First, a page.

This kind of errors are not really informative, moreover we have a strange behavior, the first run of the build usually fails, if you run it the secondo time most of the time it got green, the third time it is always ok. Since deployment scripts usually copy build output to the server, this sounds like a timeout. The first time the script runs it copies some files, then it goes in timeout, the subsequent run will finish copying the rest of the files and everything is good (copy is made with robocopy so only files that were not still copied will be copied the subsequent run).

The strange aspect is that the timeout happens after a couple of minutes of run, while the build is configured to wait for 30 minutes for deploy script to finish.

If you have such a problem, please check how you are actually deploying binaries to the server.


Figure 1: Deploy phase of a Lab Management Build

In such example, deployment is done invoking robocopy and xcopy directly from cmd /c and this could cause a problem of timeout. The bad stuff about this kind of error, is that it does seems to completely ignore timeout value for deployment script that you specify in the build. If you have this kind of deploy, I strongly suggests you to move to a script based solution (PowerShell is the best choice but a simple bat can be enough). I’ve blogged in the past on how to deploy a Web Project and a Database in a Lab Management virtual environment. My suggestion is creating a script that will be stored inside source control, then reference the build in the solution so it will be copied in drop folder during a build, and finally configure Lab Management Build to run script on the machine.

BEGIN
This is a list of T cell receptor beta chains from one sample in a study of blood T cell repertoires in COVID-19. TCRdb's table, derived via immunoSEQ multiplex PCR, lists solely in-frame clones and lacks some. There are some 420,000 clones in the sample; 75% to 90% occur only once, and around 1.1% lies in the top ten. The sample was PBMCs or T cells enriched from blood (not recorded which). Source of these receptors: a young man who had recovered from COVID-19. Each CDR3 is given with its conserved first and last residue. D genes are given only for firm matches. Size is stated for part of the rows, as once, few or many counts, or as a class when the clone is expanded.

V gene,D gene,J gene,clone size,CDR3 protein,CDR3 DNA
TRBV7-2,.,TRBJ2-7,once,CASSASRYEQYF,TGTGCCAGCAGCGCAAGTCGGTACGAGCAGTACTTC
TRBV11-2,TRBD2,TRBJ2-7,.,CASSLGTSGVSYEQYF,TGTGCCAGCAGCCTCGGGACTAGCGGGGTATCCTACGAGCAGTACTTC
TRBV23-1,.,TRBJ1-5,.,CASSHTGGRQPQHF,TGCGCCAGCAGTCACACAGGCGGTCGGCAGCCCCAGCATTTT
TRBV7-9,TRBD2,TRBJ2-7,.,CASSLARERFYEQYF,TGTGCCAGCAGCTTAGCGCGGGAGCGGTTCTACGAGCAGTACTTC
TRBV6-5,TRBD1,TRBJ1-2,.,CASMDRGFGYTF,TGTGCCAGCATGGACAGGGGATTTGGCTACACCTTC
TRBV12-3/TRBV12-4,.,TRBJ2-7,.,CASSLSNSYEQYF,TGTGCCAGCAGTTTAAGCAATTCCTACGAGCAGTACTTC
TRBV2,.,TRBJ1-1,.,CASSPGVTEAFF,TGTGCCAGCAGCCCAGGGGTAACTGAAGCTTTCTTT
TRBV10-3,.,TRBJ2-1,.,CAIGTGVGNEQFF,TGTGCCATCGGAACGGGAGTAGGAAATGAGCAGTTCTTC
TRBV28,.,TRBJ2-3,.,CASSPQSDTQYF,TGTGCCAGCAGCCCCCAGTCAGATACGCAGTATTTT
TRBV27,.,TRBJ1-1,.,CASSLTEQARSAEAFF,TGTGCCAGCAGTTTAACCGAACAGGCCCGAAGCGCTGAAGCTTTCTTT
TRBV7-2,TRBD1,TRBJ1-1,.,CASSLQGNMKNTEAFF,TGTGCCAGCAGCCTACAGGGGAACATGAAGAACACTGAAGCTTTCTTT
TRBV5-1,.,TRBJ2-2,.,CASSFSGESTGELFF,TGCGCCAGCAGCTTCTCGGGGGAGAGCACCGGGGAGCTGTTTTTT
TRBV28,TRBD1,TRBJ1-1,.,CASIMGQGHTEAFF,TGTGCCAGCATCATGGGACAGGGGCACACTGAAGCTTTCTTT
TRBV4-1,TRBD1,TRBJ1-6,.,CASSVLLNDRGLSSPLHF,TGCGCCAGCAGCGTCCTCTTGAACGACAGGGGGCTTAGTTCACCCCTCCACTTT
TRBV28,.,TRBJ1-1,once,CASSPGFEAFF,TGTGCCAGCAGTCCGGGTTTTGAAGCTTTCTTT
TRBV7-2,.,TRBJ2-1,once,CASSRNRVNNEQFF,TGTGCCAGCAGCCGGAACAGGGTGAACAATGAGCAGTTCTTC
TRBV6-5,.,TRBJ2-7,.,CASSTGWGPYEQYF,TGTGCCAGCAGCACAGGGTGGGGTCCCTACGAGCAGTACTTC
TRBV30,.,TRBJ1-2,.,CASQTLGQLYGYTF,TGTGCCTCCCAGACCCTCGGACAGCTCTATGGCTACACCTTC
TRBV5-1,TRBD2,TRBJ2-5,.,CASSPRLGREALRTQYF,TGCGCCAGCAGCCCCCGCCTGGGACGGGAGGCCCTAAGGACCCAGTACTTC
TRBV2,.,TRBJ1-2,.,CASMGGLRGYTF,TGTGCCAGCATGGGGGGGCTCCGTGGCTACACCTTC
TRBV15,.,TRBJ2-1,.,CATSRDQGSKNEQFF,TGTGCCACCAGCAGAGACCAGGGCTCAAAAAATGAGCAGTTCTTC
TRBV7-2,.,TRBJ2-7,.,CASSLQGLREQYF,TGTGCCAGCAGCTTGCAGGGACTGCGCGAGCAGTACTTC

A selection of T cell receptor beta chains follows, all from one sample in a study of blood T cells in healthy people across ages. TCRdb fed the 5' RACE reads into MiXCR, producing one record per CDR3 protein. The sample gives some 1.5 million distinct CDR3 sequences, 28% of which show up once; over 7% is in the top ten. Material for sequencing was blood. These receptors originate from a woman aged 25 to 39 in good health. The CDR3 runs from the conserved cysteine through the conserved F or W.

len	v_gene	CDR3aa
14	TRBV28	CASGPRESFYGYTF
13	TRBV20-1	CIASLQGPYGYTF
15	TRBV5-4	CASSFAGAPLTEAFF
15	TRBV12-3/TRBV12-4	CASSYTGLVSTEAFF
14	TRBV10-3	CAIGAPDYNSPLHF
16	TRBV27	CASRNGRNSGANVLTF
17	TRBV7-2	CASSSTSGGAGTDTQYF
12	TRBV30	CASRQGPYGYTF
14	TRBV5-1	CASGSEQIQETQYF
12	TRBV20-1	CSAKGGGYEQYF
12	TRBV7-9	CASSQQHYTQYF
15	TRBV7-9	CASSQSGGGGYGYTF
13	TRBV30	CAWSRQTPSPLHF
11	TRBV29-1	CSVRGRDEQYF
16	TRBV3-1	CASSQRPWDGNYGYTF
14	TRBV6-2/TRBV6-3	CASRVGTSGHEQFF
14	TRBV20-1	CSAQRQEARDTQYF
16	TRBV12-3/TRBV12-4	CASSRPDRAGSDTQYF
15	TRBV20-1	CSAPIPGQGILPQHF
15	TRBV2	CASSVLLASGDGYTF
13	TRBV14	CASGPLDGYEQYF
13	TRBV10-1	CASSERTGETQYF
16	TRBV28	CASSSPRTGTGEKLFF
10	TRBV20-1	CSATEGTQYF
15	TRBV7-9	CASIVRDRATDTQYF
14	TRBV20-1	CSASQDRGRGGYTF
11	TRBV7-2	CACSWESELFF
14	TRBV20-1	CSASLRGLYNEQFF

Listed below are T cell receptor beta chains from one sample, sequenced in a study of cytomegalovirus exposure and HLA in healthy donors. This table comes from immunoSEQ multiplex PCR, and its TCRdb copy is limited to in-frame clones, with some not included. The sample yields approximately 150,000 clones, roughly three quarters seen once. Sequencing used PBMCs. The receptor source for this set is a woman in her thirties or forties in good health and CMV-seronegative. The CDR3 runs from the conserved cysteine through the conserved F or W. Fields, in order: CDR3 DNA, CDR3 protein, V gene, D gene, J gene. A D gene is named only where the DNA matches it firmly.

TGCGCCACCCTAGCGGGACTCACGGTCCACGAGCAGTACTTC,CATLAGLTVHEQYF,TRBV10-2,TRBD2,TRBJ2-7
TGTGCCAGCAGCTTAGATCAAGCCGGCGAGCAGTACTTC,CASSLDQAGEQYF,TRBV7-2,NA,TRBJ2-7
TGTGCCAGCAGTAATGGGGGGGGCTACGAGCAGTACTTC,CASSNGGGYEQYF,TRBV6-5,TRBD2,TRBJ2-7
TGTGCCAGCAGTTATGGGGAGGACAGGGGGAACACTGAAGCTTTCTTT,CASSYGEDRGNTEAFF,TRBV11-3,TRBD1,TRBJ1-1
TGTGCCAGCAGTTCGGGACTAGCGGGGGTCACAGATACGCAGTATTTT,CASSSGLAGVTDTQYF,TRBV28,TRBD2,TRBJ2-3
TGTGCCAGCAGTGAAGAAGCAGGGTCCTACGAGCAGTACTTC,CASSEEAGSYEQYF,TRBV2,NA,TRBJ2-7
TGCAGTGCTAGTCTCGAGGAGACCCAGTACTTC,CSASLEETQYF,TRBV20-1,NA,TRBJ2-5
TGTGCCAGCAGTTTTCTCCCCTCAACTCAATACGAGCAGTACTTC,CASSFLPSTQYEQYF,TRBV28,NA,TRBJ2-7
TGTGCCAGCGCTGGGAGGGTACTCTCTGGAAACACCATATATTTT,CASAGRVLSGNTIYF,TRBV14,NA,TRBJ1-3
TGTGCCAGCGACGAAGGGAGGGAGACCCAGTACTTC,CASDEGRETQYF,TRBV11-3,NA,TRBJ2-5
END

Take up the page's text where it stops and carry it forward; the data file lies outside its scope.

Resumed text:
Figure 2: Deploy the build using scripts in source control that will be copied to drop location

Using the deploy script instead of using directly Cmd.exe solved the problem and the build now is able to deploy all the times without problems.

Gian Maria.

Lab management release date

Lab Management is surely one of the most exiting new feature for TFS 2010 and now we finally have a Release Date.